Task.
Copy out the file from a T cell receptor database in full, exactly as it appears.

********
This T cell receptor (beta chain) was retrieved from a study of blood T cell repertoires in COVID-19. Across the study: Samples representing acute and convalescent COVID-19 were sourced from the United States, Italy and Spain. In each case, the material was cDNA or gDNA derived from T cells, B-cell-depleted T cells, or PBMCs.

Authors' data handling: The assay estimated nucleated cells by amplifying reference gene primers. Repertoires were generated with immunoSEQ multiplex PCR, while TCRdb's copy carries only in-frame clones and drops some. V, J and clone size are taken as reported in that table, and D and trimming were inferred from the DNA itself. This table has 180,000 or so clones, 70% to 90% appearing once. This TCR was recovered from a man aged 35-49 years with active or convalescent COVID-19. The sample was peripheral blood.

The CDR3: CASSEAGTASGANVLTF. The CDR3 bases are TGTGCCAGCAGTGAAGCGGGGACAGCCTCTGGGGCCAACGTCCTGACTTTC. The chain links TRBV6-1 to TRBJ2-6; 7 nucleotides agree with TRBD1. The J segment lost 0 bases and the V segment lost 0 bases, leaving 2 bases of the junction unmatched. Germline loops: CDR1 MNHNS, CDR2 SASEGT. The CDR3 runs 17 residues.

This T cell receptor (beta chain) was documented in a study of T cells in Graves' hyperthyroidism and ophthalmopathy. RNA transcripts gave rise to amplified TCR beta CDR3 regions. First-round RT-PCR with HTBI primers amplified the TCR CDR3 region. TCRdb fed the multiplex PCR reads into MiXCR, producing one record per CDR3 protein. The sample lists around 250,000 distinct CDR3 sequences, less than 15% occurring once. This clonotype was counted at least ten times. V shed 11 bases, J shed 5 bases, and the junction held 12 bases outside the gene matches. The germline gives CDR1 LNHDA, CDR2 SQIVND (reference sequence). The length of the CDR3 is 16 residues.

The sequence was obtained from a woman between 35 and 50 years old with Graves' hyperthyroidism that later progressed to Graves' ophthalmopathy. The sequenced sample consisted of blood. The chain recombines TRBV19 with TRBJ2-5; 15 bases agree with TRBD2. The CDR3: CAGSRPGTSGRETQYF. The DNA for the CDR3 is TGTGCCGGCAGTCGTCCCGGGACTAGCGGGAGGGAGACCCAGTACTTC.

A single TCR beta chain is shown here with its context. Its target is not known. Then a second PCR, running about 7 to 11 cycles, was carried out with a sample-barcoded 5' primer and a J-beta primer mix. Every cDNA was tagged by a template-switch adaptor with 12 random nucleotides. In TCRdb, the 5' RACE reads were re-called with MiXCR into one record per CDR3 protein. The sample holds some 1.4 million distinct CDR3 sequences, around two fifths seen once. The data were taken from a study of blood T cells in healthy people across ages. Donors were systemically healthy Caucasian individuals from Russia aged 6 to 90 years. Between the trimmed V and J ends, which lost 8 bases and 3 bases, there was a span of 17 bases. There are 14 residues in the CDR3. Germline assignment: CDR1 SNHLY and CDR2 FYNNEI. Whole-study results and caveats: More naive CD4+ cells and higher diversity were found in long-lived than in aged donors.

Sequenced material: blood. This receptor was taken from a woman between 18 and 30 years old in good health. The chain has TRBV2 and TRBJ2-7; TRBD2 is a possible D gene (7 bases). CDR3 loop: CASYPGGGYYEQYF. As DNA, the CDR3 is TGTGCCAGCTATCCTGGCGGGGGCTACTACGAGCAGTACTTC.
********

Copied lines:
This T cell receptor (beta chain) was retrieved from a study of blood T cell repertoires in COVID-19. Across the study: Samples representing acute and convalescent COVID-19 were sourced from the United States, Italy and Spain. In each case, the material was cDNA or gDNA derived from T cells, B-cell-depleted T cells, or PBMCs.

Authors' data handling: The assay estimated nucleated cells by amplifying reference gene primers. Repertoires were generated with immunoSEQ multiplex PCR, while TCRdb's copy carries only in-frame clones and drops some. V, J and clone size are taken as reported in that table, and D and trimming were inferred from the DNA itself. This table has 180,000 or so clones, 70% to 90% appearing once. This TCR was recovered from a man aged 35-49 years with active or convalescent COVID-19. The sample was peripheral blood.

The CDR3: CASSEAGTASGANVLTF. The CDR3 bases are TGTGCCAGCAGTGAAGCGGGGACAGCCTCTGGGGCCAACGTCCTGACTTTC. The chain links TRBV6-1 to TRBJ2-6; 7 nucleotides agree with TRBD1. The J segment lost 0 bases and the V segment lost 0 bases, leaving 2 bases of the junction unmatched. Germline loops: CDR1 MNHNS, CDR2 SASEGT. The CDR3 runs 17 residues.

This T cell receptor (beta chain) was documented in a study of T cells in Graves' hyperthyroidism and ophthalmopathy. RNA transcripts gave rise to amplified TCR beta CDR3 regions. First-round RT-PCR with HTBI primers amplified the TCR CDR3 region. TCRdb fed the multiplex PCR reads into MiXCR, producing one record per CDR3 protein. The sample lists around 250,000 distinct CDR3 sequences, less than 15% occurring once. This clonotype was counted at least ten times. V shed 11 bases, J shed 5 bases, and the junction held 12 bases outside the gene matches. The germline gives CDR1 LNHDA, CDR2 SQIVND (reference sequence). The length of the CDR3 is 16 residues.

The sequence was obtained from a woman between 35 and 50 years old with Graves' hyperthyroidism that later progressed to Graves' ophthalmopathy. The sequenced sample consisted of blood. The chain recombines TRBV19 with TRBJ2-5; 15 bases agree with TRBD2. The CDR3: CAGSRPGTSGRETQYF. The DNA for the CDR3 is TGTGCCGGCAGTCGTCCCGGGACTAGCGGGAGGGAGACCCAGTACTTC.

A single TCR beta chain is shown here with its context. Its target is not known. Then a second PCR, running about 7 to 11 cycles, was carried out with a sample-barcoded 5' primer and a J-beta primer mix. Every cDNA was tagged by a template-switch adaptor with 12 random nucleotides. In TCRdb, the 5' RACE reads were re-called with MiXCR into one record per CDR3 protein. The sample holds some 1.4 million distinct CDR3 sequences, around two fifths seen once. The data were taken from a study of blood T cells in healthy people across ages. Donors were systemically healthy Caucasian individuals from Russia aged 6 to 90 years. Between the trimmed V and J ends, which lost 8 bases and 3 bases, there was a span of 17 bases. There are 14 residues in the CDR3. Germline assignment: CDR1 SNHLY and CDR2 FYNNEI. Whole-study results and caveats: More naive CD4+ cells and higher diversity were found in long-lived than in aged donors.

Sequenced material: blood. This receptor was taken from a woman between 18 and 30 years old in good health. The chain has TRBV2 and TRBJ2-7; TRBD2 is a possible D gene (7 bases). CDR3 loop: CASYPGGGYYEQYF. As DNA, the CDR3 is TGTGCCAGCTATCCTGGCGGGGGCTACTACGAGCAGTACTTC.